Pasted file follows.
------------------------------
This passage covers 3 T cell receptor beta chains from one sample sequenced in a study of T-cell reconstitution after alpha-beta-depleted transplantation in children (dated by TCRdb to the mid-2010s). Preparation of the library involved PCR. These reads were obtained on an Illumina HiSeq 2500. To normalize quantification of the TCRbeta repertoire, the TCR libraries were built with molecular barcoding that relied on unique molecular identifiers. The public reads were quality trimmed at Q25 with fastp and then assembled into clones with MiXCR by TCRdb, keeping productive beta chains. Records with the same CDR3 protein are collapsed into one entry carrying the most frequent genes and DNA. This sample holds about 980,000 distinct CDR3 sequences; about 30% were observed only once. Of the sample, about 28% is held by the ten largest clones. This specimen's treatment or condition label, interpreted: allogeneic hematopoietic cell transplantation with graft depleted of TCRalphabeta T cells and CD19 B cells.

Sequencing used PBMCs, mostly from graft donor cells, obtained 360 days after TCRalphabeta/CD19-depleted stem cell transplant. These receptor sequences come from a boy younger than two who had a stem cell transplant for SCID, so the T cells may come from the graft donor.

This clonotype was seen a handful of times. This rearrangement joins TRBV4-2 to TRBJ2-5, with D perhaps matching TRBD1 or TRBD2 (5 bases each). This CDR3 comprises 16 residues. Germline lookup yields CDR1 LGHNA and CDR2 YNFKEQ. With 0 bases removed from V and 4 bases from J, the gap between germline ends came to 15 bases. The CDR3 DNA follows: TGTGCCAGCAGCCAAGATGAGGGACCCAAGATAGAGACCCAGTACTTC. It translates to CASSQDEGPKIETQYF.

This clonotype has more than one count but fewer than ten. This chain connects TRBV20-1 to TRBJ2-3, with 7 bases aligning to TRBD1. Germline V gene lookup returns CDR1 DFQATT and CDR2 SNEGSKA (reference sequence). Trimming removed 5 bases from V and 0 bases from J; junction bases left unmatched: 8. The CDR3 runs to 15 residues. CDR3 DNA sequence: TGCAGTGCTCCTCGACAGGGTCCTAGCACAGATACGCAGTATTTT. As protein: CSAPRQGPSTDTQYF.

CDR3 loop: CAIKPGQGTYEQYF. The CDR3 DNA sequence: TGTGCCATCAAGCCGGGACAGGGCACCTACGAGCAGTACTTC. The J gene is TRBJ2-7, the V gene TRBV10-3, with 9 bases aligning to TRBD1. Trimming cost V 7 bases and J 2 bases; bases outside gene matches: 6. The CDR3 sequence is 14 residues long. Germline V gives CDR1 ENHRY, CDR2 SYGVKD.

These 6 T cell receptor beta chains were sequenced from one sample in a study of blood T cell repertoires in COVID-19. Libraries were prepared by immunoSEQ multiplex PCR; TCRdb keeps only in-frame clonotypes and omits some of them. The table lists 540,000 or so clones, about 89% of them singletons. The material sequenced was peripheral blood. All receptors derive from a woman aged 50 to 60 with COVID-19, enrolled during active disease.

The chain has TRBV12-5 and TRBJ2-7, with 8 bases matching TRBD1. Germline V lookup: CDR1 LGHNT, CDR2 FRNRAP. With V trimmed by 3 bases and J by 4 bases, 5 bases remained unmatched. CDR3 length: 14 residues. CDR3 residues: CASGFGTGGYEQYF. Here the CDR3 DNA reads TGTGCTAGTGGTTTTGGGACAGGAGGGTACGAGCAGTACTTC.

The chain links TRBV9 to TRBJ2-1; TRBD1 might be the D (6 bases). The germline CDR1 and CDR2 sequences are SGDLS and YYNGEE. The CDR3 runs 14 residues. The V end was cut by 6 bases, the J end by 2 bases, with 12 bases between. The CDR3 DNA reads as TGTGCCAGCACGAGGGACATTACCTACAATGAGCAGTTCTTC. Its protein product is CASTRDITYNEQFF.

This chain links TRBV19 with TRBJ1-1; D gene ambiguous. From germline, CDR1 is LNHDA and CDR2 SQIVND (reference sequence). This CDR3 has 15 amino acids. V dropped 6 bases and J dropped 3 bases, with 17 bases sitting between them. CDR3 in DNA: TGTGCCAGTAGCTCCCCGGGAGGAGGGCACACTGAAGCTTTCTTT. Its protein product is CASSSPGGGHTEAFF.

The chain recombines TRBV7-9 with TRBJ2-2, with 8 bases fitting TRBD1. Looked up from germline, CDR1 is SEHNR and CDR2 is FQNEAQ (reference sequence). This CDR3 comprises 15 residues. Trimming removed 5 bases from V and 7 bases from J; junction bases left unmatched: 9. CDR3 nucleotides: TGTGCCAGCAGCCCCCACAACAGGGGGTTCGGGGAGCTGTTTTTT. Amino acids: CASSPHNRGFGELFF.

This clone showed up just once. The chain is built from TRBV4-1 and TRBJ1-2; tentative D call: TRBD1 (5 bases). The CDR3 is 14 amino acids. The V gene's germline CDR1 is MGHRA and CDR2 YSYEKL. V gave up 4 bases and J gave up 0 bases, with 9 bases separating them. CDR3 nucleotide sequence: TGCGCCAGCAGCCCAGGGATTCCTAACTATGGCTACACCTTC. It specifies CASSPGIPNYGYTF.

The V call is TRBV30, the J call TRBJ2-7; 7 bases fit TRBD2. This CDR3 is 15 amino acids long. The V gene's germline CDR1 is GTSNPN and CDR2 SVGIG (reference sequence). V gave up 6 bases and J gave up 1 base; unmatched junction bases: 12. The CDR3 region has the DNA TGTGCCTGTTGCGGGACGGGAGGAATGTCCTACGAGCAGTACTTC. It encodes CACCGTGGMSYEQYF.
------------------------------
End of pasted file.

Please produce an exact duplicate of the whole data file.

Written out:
This passage covers 3 T cell receptor beta chains from one sample sequenced in a study of T-cell reconstitution after alpha-beta-depleted transplantation in children (dated by TCRdb to the mid-2010s). Preparation of the library involved PCR. These reads were obtained on an Illumina HiSeq 2500. To normalize quantification of the TCRbeta repertoire, the TCR libraries were built with molecular barcoding that relied on unique molecular identifiers. The public reads were quality trimmed at Q25 with fastp and then assembled into clones with MiXCR by TCRdb, keeping productive beta chains. Records with the same CDR3 protein are collapsed into one entry carrying the most frequent genes and DNA. This sample holds about 980,000 distinct CDR3 sequences; about 30% were observed only once. Of the sample, about 28% is held by the ten largest clones. This specimen's treatment or condition label, interpreted: allogeneic hematopoietic cell transplantation with graft depleted of TCRalphabeta T cells and CD19 B cells.

Sequencing used PBMCs, mostly from graft donor cells, obtained 360 days after TCRalphabeta/CD19-depleted stem cell transplant. These receptor sequences come from a boy younger than two who had a stem cell transplant for SCID, so the T cells may come from the graft donor.

This clonotype was seen a handful of times. This rearrangement joins TRBV4-2 to TRBJ2-5, with D perhaps matching TRBD1 or TRBD2 (5 bases each). This CDR3 comprises 16 residues. Germline lookup yields CDR1 LGHNA and CDR2 YNFKEQ. With 0 bases removed from V and 4 bases from J, the gap between germline ends came to 15 bases. The CDR3 DNA follows: TGTGCCAGCAGCCAAGATGAGGGACCCAAGATAGAGACCCAGTACTTC. It translates to CASSQDEGPKIETQYF.

This clonotype has more than one count but fewer than ten. This chain connects TRBV20-1 to TRBJ2-3, with 7 bases aligning to TRBD1. Germline V gene lookup returns CDR1 DFQATT and CDR2 SNEGSKA (reference sequence). Trimming removed 5 bases from V and 0 bases from J; junction bases left unmatched: 8. The CDR3 runs to 15 residues. CDR3 DNA sequence: TGCAGTGCTCCTCGACAGGGTCCTAGCACAGATACGCAGTATTTT. As protein: CSAPRQGPSTDTQYF.

CDR3 loop: CAIKPGQGTYEQYF. The CDR3 DNA sequence: TGTGCCATCAAGCCGGGACAGGGCACCTACGAGCAGTACTTC. The J gene is TRBJ2-7, the V gene TRBV10-3, with 9 bases aligning to TRBD1. Trimming cost V 7 bases and J 2 bases; bases outside gene matches: 6. The CDR3 sequence is 14 residues long. Germline V gives CDR1 ENHRY, CDR2 SYGVKD.

These 6 T cell receptor beta chains were sequenced from one sample in a study of blood T cell repertoires in COVID-19. Libraries were prepared by immunoSEQ multiplex PCR; TCRdb keeps only in-frame clonotypes and omits some of them. The table lists 540,000 or so clones, about 89% of them singletons. The material sequenced was peripheral blood. All receptors derive from a woman aged 50 to 60 with COVID-19, enrolled during active disease.

The chain has TRBV12-5 and TRBJ2-7, with 8 bases matching TRBD1. Germline V lookup: CDR1 LGHNT, CDR2 FRNRAP. With V trimmed by 3 bases and J by 4 bases, 5 bases remained unmatched. CDR3 length: 14 residues. CDR3 residues: CASGFGTGGYEQYF. Here the CDR3 DNA reads TGTGCTAGTGGTTTTGGGACAGGAGGGTACGAGCAGTACTTC.

The chain links TRBV9 to TRBJ2-1; TRBD1 might be the D (6 bases). The germline CDR1 and CDR2 sequences are SGDLS and YYNGEE. The CDR3 runs 14 residues. The V end was cut by 6 bases, the J end by 2 bases, with 12 bases between. The CDR3 DNA reads as TGTGCCAGCACGAGGGACATTACCTACAATGAGCAGTTCTTC. Its protein product is CASTRDITYNEQFF.

This chain links TRBV19 with TRBJ1-1; D gene ambiguous. From germline, CDR1 is LNHDA and CDR2 SQIVND (reference sequence). This CDR3 has 15 amino acids. V dropped 6 bases and J dropped 3 bases, with 17 bases sitting between them. CDR3 in DNA: TGTGCCAGTAGCTCCCCGGGAGGAGGGCACACTGAAGCTTTCTTT. Its protein product is CASSSPGGGHTEAFF.

The chain recombines TRBV7-9 with TRBJ2-2, with 8 bases fitting TRBD1. Looked up from germline, CDR1 is SEHNR and CDR2 is FQNEAQ (reference sequence). This CDR3 comprises 15 residues. Trimming removed 5 bases from V and 7 bases from J; junction bases left unmatched: 9. CDR3 nucleotides: TGTGCCAGCAGCCCCCACAACAGGGGGTTCGGGGAGCTGTTTTTT. Amino acids: CASSPHNRGFGELFF.

This clone showed up just once. The chain is built from TRBV4-1 and TRBJ1-2; tentative D call: TRBD1 (5 bases). The CDR3 is 14 amino acids. The V gene's germline CDR1 is MGHRA and CDR2 YSYEKL. V gave up 4 bases and J gave up 0 bases, with 9 bases separating them. CDR3 nucleotide sequence: TGCGCCAGCAGCCCAGGGATTCCTAACTATGGCTACACCTTC. It specifies CASSPGIPNYGYTF.

The V call is TRBV30, the J call TRBJ2-7; 7 bases fit TRBD2. This CDR3 is 15 amino acids long. The V gene's germline CDR1 is GTSNPN and CDR2 SVGIG (reference sequence). V gave up 6 bases and J gave up 1 base; unmatched junction bases: 12. The CDR3 region has the DNA TGTGCCTGTTGCGGGACGGGAGGAATGTCCTACGAGCAGTACTTC. It encodes CACCGTGGMSYEQYF.